Magpie – Bushfire Victim
Sometimes vets have to make difficult decisions and the answer to a particular problem is just not clear. Following a bushfire an injured magpie was found by a young man and taken to the local vet. The bird had been horribly burnt and had actually lost both wings and both legs. The man had generally cared for the bird, washing its wounds and keeping it clean, also preparing food and offering it by hand which the bird had accepted. The man had also prepared a cloth sling which supported the bird and in which it could rest and be carried around.
The vet said the bird should be put down. The man had already started to become fond of the bird and was therefore reluctant to accept this advice. He went to a second vet who also after examining the bird said it should be put down. After all, what quality of life did a magpie with no wings and no legs have? Again, the man was reluctant to accept this advice. He decided to take the bird to an avian vet for a third opinion. The vet noticed that the wounds had healed and the bird did not seem to be in pain. The bird was eating the offered food well and was in good condition. The man was a dedicated carer and kept the bird clean and had fashioned the support sling so that it could be fitted around his neck. He took the bird with him on occasion when he went out. The bird had become tame and interacted with its owner and other humans. The avian vet advised that the birds’ physical and mental needs were being met and also advised that provided the man was happy to continue caring for the bird in the same manner, that he could see no problem with him keeping the bird.

Four months later the avian vet received a phone call from a local doctor. The man with the magpie was his patient. He advised that the man had had a rough medical time having contracted HIV several years earlier. Since caring for the magpie he had been in remission and his health had increased dramatically. It seemed that in fact the magpie and man were caring for each other.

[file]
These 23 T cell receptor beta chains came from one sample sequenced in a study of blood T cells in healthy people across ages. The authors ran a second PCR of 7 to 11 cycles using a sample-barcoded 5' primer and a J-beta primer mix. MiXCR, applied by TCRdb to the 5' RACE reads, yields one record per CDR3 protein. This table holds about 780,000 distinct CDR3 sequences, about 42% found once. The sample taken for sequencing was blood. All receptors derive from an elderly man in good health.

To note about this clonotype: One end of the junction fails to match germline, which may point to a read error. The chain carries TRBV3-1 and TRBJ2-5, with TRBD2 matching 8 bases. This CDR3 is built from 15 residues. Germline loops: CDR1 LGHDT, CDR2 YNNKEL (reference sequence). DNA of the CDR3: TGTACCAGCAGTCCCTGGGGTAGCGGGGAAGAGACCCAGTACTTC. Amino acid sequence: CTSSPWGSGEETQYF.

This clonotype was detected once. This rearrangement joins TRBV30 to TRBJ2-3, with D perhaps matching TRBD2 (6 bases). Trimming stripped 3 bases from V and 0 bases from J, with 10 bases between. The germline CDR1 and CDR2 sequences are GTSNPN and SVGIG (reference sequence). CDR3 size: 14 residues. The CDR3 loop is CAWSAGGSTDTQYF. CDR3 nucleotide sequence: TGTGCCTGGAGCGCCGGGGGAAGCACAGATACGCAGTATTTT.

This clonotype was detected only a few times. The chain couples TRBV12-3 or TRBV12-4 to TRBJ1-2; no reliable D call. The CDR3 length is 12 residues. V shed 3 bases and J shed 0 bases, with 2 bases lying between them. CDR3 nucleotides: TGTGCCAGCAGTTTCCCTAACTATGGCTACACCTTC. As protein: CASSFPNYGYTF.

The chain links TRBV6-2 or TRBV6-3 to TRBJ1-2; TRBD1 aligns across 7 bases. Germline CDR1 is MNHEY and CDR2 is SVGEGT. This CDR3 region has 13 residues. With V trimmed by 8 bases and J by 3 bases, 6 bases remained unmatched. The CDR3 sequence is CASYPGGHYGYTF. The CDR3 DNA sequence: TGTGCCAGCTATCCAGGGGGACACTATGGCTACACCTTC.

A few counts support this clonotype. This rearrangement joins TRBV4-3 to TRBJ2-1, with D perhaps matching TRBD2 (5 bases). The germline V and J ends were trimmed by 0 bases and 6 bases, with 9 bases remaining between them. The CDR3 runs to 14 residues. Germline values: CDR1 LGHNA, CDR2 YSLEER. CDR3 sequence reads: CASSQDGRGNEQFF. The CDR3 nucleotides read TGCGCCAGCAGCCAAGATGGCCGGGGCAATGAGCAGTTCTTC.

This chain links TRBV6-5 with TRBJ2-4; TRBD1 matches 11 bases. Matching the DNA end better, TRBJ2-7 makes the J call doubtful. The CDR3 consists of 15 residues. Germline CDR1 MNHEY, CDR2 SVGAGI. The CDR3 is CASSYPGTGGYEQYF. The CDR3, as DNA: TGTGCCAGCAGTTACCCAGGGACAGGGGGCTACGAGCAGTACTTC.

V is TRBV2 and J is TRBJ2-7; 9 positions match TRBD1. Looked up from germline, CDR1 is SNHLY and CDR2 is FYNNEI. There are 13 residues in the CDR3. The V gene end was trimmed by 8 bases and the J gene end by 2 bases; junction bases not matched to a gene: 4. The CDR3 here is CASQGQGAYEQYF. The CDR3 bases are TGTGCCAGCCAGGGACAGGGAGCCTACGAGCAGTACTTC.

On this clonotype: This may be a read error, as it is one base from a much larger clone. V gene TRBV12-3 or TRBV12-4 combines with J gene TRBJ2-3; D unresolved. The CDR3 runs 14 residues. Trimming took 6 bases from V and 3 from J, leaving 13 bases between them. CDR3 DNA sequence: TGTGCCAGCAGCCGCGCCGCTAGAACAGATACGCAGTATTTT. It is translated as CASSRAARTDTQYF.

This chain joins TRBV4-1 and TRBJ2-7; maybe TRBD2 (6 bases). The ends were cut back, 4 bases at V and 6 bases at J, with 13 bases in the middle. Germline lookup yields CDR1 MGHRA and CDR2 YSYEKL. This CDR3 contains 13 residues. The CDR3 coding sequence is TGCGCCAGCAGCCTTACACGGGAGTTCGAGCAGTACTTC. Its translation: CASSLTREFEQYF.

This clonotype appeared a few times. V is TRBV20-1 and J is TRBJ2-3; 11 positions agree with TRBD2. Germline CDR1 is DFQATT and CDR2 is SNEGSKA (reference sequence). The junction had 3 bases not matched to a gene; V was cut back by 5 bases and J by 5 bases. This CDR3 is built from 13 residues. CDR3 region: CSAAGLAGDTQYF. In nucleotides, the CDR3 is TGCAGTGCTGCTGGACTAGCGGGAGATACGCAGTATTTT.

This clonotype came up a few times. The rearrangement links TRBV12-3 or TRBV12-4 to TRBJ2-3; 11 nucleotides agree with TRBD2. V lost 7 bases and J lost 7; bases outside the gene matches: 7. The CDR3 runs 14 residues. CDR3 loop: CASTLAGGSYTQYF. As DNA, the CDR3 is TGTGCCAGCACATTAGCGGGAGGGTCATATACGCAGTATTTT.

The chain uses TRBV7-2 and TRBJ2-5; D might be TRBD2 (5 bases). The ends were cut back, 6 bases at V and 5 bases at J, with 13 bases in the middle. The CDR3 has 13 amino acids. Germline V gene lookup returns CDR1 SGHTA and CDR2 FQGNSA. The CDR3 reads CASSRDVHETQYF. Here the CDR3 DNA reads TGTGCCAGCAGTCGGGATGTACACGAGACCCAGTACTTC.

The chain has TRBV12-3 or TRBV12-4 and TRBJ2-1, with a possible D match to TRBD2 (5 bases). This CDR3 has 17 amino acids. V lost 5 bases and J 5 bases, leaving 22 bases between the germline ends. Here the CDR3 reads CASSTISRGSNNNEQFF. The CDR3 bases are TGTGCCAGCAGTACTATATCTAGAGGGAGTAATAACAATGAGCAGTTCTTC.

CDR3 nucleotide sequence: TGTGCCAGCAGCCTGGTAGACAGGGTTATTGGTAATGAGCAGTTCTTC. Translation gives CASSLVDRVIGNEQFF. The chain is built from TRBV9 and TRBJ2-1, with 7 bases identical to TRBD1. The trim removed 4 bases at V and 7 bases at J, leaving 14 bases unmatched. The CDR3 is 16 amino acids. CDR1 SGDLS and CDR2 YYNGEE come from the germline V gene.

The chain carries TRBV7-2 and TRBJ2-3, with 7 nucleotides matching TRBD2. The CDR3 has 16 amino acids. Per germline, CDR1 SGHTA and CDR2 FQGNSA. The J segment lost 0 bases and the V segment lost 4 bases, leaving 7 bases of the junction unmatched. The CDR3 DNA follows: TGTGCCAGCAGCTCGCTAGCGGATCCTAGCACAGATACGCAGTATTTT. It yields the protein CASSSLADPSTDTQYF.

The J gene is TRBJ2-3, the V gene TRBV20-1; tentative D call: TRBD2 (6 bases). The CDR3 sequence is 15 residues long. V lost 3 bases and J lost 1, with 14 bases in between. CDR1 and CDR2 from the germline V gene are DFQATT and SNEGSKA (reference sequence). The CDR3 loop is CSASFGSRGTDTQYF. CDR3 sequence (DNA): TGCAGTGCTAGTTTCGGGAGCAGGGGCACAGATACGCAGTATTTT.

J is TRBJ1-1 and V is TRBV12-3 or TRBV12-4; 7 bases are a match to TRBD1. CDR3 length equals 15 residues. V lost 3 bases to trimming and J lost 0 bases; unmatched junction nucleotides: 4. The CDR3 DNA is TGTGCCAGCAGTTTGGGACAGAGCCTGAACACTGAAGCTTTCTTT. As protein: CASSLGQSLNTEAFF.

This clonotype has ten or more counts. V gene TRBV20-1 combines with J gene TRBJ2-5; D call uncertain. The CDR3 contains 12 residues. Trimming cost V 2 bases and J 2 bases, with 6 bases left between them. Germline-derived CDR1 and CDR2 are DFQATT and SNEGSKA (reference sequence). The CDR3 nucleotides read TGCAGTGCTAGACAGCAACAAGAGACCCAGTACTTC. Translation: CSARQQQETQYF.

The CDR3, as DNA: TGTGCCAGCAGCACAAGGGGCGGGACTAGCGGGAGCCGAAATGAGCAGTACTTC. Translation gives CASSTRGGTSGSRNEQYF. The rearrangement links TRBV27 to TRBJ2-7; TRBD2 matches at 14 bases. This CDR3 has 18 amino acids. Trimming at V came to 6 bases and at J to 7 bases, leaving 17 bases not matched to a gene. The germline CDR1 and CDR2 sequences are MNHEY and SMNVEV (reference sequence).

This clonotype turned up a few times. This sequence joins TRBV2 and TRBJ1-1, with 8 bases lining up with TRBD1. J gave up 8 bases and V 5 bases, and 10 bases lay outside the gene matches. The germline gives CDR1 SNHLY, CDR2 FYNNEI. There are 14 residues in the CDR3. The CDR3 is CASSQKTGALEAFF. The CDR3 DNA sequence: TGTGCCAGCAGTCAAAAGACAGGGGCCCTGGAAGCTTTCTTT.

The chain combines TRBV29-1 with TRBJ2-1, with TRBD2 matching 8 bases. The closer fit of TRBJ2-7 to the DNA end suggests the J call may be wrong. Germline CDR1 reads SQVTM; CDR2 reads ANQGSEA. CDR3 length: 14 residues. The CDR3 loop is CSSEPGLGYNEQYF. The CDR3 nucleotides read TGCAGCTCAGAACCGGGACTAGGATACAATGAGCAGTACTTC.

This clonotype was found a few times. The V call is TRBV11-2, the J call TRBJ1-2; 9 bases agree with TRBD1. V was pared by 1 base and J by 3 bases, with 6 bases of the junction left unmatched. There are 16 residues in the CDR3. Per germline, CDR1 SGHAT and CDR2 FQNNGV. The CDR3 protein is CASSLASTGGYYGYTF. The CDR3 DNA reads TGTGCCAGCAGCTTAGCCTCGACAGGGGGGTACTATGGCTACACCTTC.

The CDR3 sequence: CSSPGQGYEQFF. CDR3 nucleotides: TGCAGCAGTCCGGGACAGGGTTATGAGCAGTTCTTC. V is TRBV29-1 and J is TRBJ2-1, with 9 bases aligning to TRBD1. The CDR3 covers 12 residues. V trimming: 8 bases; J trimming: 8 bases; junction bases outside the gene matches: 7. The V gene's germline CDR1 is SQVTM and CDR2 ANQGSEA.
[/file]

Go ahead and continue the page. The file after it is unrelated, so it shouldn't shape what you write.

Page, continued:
‘Mavis’ the Macaw
In February this year, a five month old Blue and Gold Macaw called ‘Mavis’ was brought in to our clinic by an aviculturalist living in Victoria’s western district. ‘Mavis’ had been taken from her parents as an egg and had been hand raised. As she grew however she started to have trouble breathing. Her owners had taken her to a local vet, but being in a rural area he did not see many birds and had suggested referral. On arrival after her four hour journey ‘Mavis’ was in a bad way. She was a bit thin, her feather quality was poor and she was exhausted from the continual effort of trying to get her breath. ‘Mavis’ was admitted to the clinic for diagnostic work. Blood was drawn for screening biochemistry (organ function tests) and haematology (red and white blood cell values) which showed no diagnostic changes. A test for Chlamydophilia (a common cause of respiratory infection in parrots) was negative. X-rays were also taken of her lungs and airsacs while she was lying on her back and side. Again, no diagnostic changes. Blue and Gold Macaws are prone to valve defects in the heart. An ultrasound was organised at a local specialist centre. While I kept ‘Mavis’ anesthetized a veterinary internal medicine specialist performed the procedure. Everything seemed OK. Back at the clinic the next day, it was decided to give ‘Mavis’ a short anaesthetic to examine her throat and windpipe. During the examination an endoscope (a metal rod packed with fibreoptic cables which magnifies and illuminates) was passed over the back of ‘Mavis’ tongue down into her windpipe. Looking through the endoscope as it passed down the windpipe, all seemed normal until about 15cm down. Suddenly the cause of ‘Mavis’ shortness of breath was revealed. Instead of rounded cartilage rings maintaining the tubular shape of the windpipe, several rings were deformed and twisted into a D shape. The windpipe diameter was narrowed to about half its normal width. This deformed section of windpipe would need to be removed. A catheter was inserted into one of ‘Mavis’ abdominal airsacs so she could breathe anaesthetic gas through this and the skin over the deformed area of windpipe surgically opened. I left the endoscope in the windpipe with its light on and its end touching the deformed area. This light could be seen through the wall of the windpipe, helping to localize the deformed area and make sure that we cut the windpipe in the right places. With sharp scissors the section of deformed windpipe was cut away, and with very fine sutures the two ends sown into apposition.